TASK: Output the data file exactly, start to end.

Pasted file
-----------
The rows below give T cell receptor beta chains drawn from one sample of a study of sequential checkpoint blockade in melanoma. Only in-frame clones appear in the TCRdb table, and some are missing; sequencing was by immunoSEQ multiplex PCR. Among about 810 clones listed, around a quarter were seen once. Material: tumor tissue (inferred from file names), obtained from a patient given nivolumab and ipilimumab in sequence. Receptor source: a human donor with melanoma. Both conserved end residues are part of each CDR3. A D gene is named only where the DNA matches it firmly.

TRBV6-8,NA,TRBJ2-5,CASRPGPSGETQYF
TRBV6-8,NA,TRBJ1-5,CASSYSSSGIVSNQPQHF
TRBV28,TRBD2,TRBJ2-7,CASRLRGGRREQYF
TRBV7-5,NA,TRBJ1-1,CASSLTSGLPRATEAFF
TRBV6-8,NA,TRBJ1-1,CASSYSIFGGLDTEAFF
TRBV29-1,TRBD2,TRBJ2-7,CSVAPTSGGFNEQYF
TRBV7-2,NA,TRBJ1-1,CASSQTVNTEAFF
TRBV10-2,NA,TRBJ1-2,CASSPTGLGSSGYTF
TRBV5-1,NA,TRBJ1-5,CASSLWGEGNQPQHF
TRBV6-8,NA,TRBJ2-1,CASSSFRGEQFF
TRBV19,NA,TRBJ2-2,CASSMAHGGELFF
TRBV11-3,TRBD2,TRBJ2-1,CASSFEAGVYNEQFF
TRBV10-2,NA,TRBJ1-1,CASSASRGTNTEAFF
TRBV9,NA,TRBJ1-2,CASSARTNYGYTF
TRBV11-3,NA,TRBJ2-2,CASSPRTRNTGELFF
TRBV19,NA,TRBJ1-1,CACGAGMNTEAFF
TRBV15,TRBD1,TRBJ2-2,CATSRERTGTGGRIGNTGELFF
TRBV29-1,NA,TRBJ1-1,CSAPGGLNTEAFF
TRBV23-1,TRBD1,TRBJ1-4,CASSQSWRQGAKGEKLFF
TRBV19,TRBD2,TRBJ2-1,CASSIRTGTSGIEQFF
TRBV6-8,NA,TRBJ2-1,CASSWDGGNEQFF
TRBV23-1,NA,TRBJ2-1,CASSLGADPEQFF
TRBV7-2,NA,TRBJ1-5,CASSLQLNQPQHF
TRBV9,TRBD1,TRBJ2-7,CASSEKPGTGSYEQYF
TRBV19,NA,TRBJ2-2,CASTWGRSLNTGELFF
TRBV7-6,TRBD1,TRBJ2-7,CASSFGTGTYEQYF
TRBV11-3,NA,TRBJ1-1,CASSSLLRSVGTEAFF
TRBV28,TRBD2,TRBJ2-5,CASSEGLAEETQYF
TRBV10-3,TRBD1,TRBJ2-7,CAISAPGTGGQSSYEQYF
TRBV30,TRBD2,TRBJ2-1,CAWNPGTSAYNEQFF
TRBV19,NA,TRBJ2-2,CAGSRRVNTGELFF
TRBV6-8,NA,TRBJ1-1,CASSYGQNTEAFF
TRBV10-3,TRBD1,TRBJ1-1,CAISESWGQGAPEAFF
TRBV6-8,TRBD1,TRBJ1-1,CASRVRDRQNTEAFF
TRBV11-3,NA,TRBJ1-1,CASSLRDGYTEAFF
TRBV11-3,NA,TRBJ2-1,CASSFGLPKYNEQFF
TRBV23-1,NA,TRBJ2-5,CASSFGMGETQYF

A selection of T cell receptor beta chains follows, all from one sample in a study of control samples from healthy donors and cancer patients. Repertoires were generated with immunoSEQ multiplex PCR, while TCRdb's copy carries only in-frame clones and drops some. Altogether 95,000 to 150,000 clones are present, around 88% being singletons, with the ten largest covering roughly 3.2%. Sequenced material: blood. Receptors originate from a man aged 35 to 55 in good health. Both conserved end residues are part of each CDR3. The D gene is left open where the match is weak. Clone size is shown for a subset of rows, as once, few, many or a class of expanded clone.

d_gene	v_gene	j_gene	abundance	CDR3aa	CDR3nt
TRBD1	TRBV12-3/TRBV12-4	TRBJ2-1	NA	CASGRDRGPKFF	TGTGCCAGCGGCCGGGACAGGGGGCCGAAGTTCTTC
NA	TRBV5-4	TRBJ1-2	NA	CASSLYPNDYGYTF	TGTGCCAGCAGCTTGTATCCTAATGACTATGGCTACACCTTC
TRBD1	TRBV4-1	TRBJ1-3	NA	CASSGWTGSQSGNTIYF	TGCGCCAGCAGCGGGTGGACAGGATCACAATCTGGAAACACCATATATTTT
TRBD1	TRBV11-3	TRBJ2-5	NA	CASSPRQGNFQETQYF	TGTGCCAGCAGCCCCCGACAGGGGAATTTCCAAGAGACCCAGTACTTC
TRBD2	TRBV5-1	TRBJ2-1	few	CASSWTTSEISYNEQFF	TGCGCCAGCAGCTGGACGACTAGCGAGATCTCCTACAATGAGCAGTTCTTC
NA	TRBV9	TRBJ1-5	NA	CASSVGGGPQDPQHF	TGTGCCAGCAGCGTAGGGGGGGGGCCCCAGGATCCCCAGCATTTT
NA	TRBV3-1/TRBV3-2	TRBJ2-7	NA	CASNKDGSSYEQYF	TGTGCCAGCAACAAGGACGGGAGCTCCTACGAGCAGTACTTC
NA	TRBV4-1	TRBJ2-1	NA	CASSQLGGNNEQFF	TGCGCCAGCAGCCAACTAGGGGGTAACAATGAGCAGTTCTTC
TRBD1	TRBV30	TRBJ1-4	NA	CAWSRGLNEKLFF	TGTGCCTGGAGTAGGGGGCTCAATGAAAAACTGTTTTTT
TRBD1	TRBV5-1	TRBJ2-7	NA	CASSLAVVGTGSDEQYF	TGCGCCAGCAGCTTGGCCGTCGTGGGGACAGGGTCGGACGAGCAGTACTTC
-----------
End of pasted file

The rows below give T cell receptor beta chains drawn from one sample of a study of sequential checkpoint blockade in melanoma. Only in-frame clones appear in the TCRdb table, and some are missing; sequencing was by immunoSEQ multiplex PCR. Among about 810 clones listed, around a quarter were seen once. Material: tumor tissue (inferred from file names), obtained from a patient given nivolumab and ipilimumab in sequence. Receptor source: a human donor with melanoma. Both conserved end residues are part of each CDR3. A D gene is named only where the DNA matches it firmly.

TRBV6-8,NA,TRBJ2-5,CASRPGPSGETQYF
TRBV6-8,NA,TRBJ1-5,CASSYSSSGIVSNQPQHF
TRBV28,TRBD2,TRBJ2-7,CASRLRGGRREQYF
TRBV7-5,NA,TRBJ1-1,CASSLTSGLPRATEAFF
TRBV6-8,NA,TRBJ1-1,CASSYSIFGGLDTEAFF
TRBV29-1,TRBD2,TRBJ2-7,CSVAPTSGGFNEQYF
TRBV7-2,NA,TRBJ1-1,CASSQTVNTEAFF
TRBV10-2,NA,TRBJ1-2,CASSPTGLGSSGYTF
TRBV5-1,NA,TRBJ1-5,CASSLWGEGNQPQHF
TRBV6-8,NA,TRBJ2-1,CASSSFRGEQFF
TRBV19,NA,TRBJ2-2,CASSMAHGGELFF
TRBV11-3,TRBD2,TRBJ2-1,CASSFEAGVYNEQFF
TRBV10-2,NA,TRBJ1-1,CASSASRGTNTEAFF
TRBV9,NA,TRBJ1-2,CASSARTNYGYTF
TRBV11-3,NA,TRBJ2-2,CASSPRTRNTGELFF
TRBV19,NA,TRBJ1-1,CACGAGMNTEAFF
TRBV15,TRBD1,TRBJ2-2,CATSRERTGTGGRIGNTGELFF
TRBV29-1,NA,TRBJ1-1,CSAPGGLNTEAFF
TRBV23-1,TRBD1,TRBJ1-4,CASSQSWRQGAKGEKLFF
TRBV19,TRBD2,TRBJ2-1,CASSIRTGTSGIEQFF
TRBV6-8,NA,TRBJ2-1,CASSWDGGNEQFF
TRBV23-1,NA,TRBJ2-1,CASSLGADPEQFF
TRBV7-2,NA,TRBJ1-5,CASSLQLNQPQHF
TRBV9,TRBD1,TRBJ2-7,CASSEKPGTGSYEQYF
TRBV19,NA,TRBJ2-2,CASTWGRSLNTGELFF
TRBV7-6,TRBD1,TRBJ2-7,CASSFGTGTYEQYF
TRBV11-3,NA,TRBJ1-1,CASSSLLRSVGTEAFF
TRBV28,TRBD2,TRBJ2-5,CASSEGLAEETQYF
TRBV10-3,TRBD1,TRBJ2-7,CAISAPGTGGQSSYEQYF
TRBV30,TRBD2,TRBJ2-1,CAWNPGTSAYNEQFF
TRBV19,NA,TRBJ2-2,CAGSRRVNTGELFF
TRBV6-8,NA,TRBJ1-1,CASSYGQNTEAFF
TRBV10-3,TRBD1,TRBJ1-1,CAISESWGQGAPEAFF
TRBV6-8,TRBD1,TRBJ1-1,CASRVRDRQNTEAFF
TRBV11-3,NA,TRBJ1-1,CASSLRDGYTEAFF
TRBV11-3,NA,TRBJ2-1,CASSFGLPKYNEQFF
TRBV23-1,NA,TRBJ2-5,CASSFGMGETQYF

A selection of T cell receptor beta chains follows, all from one sample in a study of control samples from healthy donors and cancer patients. Repertoires were generated with immunoSEQ multiplex PCR, while TCRdb's copy carries only in-frame clones and drops some. Altogether 95,000 to 150,000 clones are present, around 88% being singletons, with the ten largest covering roughly 3.2%. Sequenced material: blood. Receptors originate from a man aged 35 to 55 in good health. Both conserved end residues are part of each CDR3. The D gene is left open where the match is weak. Clone size is shown for a subset of rows, as once, few, many or a class of expanded clone.

d_gene	v_gene	j_gene	abundance	CDR3aa	CDR3nt
TRBD1	TRBV12-3/TRBV12-4	TRBJ2-1	NA	CASGRDRGPKFF	TGTGCCAGCGGCCGGGACAGGGGGCCGAAGTTCTTC
NA	TRBV5-4	TRBJ1-2	NA	CASSLYPNDYGYTF	TGTGCCAGCAGCTTGTATCCTAATGACTATGGCTACACCTTC
TRBD1	TRBV4-1	TRBJ1-3	NA	CASSGWTGSQSGNTIYF	TGCGCCAGCAGCGGGTGGACAGGATCACAATCTGGAAACACCATATATTTT
TRBD1	TRBV11-3	TRBJ2-5	NA	CASSPRQGNFQETQYF	TGTGCCAGCAGCCCCCGACAGGGGAATTTCCAAGAGACCCAGTACTTC
TRBD2	TRBV5-1	TRBJ2-1	few	CASSWTTSEISYNEQFF	TGCGCCAGCAGCTGGACGACTAGCGAGATCTCCTACAATGAGCAGTTCTTC
NA	TRBV9	TRBJ1-5	NA	CASSVGGGPQDPQHF	TGTGCCAGCAGCGTAGGGGGGGGGCCCCAGGATCCCCAGCATTTT
NA	TRBV3-1/TRBV3-2	TRBJ2-7	NA	CASNKDGSSYEQYF	TGTGCCAGCAACAAGGACGGGAGCTCCTACGAGCAGTACTTC
NA	TRBV4-1	TRBJ2-1	NA	CASSQLGGNNEQFF	TGCGCCAGCAGCCAACTAGGGGGTAACAATGAGCAGTTCTTC
TRBD1	TRBV30	TRBJ1-4	NA	CAWSRGLNEKLFF	TGTGCCTGGAGTAGGGGGCTCAATGAAAAACTGTTTTTT
TRBD1	TRBV5-1	TRBJ2-7	NA	CASSLAVVGTGSDEQYF	TGCGCCAGCAGCTTGGCCGTCGTGGGGACAGGGTCGGACGAGCAGTACTTC